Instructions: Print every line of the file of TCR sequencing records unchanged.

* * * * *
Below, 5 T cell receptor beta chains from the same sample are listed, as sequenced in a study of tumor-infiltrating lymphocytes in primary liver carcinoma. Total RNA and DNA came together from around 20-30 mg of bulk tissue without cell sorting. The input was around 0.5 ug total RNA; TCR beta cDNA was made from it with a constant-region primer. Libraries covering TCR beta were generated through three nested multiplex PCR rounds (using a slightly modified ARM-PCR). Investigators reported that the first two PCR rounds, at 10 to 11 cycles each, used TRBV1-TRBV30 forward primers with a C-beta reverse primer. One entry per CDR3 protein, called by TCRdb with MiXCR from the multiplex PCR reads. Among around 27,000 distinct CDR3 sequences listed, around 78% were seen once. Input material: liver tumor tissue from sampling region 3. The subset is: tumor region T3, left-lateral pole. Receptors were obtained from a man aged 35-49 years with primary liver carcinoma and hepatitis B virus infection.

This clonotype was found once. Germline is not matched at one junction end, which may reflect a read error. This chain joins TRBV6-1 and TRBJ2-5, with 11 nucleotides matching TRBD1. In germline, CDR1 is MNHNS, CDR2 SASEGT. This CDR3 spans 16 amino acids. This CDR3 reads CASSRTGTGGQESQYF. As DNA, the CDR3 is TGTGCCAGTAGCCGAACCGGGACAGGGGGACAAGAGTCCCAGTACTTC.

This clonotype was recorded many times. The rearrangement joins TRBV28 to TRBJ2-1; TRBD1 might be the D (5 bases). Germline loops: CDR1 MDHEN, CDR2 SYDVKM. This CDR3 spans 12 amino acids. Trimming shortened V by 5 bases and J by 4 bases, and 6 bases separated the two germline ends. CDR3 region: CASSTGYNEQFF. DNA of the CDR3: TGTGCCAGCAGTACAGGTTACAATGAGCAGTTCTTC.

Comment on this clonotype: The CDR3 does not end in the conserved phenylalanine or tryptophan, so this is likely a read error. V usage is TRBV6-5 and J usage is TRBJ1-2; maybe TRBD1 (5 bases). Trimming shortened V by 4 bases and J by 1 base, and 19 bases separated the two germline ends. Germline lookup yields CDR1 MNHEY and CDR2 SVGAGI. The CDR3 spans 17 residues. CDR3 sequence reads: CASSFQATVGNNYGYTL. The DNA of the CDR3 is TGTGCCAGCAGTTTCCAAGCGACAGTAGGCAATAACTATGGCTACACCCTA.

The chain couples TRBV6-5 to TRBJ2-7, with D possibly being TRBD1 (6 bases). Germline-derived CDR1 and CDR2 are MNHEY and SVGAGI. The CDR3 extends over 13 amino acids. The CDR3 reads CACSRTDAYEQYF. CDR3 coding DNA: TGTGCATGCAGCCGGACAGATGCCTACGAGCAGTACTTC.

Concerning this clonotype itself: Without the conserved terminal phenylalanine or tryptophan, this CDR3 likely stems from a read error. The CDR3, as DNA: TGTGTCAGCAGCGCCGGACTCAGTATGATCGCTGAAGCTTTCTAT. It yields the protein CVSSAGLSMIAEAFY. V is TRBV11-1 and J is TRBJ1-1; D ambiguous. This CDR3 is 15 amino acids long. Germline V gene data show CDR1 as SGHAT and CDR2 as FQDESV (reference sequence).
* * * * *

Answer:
Below, 5 T cell receptor beta chains from the same sample are listed, as sequenced in a study of tumor-infiltrating lymphocytes in primary liver carcinoma. Total RNA and DNA came together from around 20-30 mg of bulk tissue without cell sorting. The input was around 0.5 ug total RNA; TCR beta cDNA was made from it with a constant-region primer. Libraries covering TCR beta were generated through three nested multiplex PCR rounds (using a slightly modified ARM-PCR). Investigators reported that the first two PCR rounds, at 10 to 11 cycles each, used TRBV1-TRBV30 forward primers with a C-beta reverse primer. One entry per CDR3 protein, called by TCRdb with MiXCR from the multiplex PCR reads. Among around 27,000 distinct CDR3 sequences listed, around 78% were seen once. Input material: liver tumor tissue from sampling region 3. The subset is: tumor region T3, left-lateral pole. Receptors were obtained from a man aged 35-49 years with primary liver carcinoma and hepatitis B virus infection.

This clonotype was found once. Germline is not matched at one junction end, which may reflect a read error. This chain joins TRBV6-1 and TRBJ2-5, with 11 nucleotides matching TRBD1. In germline, CDR1 is MNHNS, CDR2 SASEGT. This CDR3 spans 16 amino acids. This CDR3 reads CASSRTGTGGQESQYF. As DNA, the CDR3 is TGTGCCAGTAGCCGAACCGGGACAGGGGGACAAGAGTCCCAGTACTTC.

This clonotype was recorded many times. The rearrangement joins TRBV28 to TRBJ2-1; TRBD1 might be the D (5 bases). Germline loops: CDR1 MDHEN, CDR2 SYDVKM. This CDR3 spans 12 amino acids. Trimming shortened V by 5 bases and J by 4 bases, and 6 bases separated the two germline ends. CDR3 region: CASSTGYNEQFF. DNA of the CDR3: TGTGCCAGCAGTACAGGTTACAATGAGCAGTTCTTC.

Comment on this clonotype: The CDR3 does not end in the conserved phenylalanine or tryptophan, so this is likely a read error. V usage is TRBV6-5 and J usage is TRBJ1-2; maybe TRBD1 (5 bases). Trimming shortened V by 4 bases and J by 1 base, and 19 bases separated the two germline ends. Germline lookup yields CDR1 MNHEY and CDR2 SVGAGI. The CDR3 spans 17 residues. CDR3 sequence reads: CASSFQATVGNNYGYTL. The DNA of the CDR3 is TGTGCCAGCAGTTTCCAAGCGACAGTAGGCAATAACTATGGCTACACCCTA.

The chain couples TRBV6-5 to TRBJ2-7, with D possibly being TRBD1 (6 bases). Germline-derived CDR1 and CDR2 are MNHEY and SVGAGI. The CDR3 extends over 13 amino acids. The CDR3 reads CACSRTDAYEQYF. CDR3 coding DNA: TGTGCATGCAGCCGGACAGATGCCTACGAGCAGTACTTC.

Concerning this clonotype itself: Without the conserved terminal phenylalanine or tryptophan, this CDR3 likely stems from a read error. The CDR3, as DNA: TGTGTCAGCAGCGCCGGACTCAGTATGATCGCTGAAGCTTTCTAT. It yields the protein CVSSAGLSMIAEAFY. V is TRBV11-1 and J is TRBJ1-1; D ambiguous. This CDR3 is 15 amino acids long. Germline V gene data show CDR1 as SGHAT and CDR2 as FQDESV (reference sequence).